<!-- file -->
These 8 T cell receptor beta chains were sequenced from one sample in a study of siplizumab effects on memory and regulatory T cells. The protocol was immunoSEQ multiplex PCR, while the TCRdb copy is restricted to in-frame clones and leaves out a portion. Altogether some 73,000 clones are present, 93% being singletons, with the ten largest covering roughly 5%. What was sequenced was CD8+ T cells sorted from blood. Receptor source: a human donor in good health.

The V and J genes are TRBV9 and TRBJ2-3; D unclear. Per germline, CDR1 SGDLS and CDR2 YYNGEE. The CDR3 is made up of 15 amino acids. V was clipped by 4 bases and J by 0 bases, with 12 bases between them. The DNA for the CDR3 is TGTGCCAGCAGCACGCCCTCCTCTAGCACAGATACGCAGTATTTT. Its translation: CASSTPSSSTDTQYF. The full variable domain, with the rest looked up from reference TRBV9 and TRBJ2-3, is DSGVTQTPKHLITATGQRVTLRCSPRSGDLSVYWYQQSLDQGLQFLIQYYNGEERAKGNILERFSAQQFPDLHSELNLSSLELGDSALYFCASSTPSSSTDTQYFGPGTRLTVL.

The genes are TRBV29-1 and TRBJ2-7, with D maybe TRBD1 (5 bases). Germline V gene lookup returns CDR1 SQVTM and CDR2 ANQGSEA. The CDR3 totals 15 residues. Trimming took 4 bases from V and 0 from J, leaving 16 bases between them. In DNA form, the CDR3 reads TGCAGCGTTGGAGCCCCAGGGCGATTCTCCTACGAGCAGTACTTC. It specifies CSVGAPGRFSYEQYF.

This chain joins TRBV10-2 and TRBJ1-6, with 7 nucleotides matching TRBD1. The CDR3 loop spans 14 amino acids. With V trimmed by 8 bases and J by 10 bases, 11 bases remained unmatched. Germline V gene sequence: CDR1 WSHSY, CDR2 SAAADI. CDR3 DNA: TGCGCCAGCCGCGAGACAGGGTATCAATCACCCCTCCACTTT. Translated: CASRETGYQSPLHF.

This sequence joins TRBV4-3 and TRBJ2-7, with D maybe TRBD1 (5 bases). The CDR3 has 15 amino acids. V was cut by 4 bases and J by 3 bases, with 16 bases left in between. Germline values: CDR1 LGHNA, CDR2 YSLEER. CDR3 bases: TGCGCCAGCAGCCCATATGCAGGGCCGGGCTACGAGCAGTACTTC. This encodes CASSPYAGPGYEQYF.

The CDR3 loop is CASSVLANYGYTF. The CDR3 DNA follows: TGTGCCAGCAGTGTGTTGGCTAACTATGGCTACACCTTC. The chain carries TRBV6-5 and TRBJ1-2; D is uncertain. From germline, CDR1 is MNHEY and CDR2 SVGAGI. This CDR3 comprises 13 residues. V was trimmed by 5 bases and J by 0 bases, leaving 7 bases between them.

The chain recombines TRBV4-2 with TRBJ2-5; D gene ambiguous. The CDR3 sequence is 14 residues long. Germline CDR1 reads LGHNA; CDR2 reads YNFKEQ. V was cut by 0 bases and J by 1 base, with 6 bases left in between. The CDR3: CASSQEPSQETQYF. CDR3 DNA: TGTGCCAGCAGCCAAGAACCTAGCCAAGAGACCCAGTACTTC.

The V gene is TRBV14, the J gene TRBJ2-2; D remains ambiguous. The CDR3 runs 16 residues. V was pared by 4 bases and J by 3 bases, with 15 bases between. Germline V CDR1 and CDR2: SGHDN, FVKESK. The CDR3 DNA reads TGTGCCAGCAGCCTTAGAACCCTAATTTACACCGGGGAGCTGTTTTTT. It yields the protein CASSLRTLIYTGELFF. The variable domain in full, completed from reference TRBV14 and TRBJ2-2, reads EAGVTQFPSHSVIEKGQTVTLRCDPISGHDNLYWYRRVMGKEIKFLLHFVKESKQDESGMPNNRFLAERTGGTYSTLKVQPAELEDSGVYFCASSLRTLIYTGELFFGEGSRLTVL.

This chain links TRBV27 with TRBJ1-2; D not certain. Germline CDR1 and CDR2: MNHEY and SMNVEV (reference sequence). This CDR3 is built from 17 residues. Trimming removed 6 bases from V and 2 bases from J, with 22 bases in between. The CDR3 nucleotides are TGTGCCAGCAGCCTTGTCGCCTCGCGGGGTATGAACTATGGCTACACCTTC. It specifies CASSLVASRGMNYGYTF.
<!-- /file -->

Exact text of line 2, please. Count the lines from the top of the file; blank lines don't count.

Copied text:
The V and J genes are TRBV9 and TRBJ2-3; D unclear. Per germline, CDR1 SGDLS and CDR2 YYNGEE. The CDR3 is made up of 15 amino acids. V was clipped by 4 bases and J by 0 bases, with 12 bases between them. The DNA for the CDR3 is TGTGCCAGCAGCACGCCCTCCTCTAGCACAGATACGCAGTATTTT. Its translation: CASSTPSSSTDTQYF. The full variable domain, with the rest looked up from reference TRBV9 and TRBJ2-3, is DSGVTQTPKHLITATGQRVTLRCSPRSGDLSVYWYQQSLDQGLQFLIQYYNGEERAKGNILERFSAQQFPDLHSELNLSSLELGDSALYFCASSTPSSSTDTQYFGPGTRLTVL.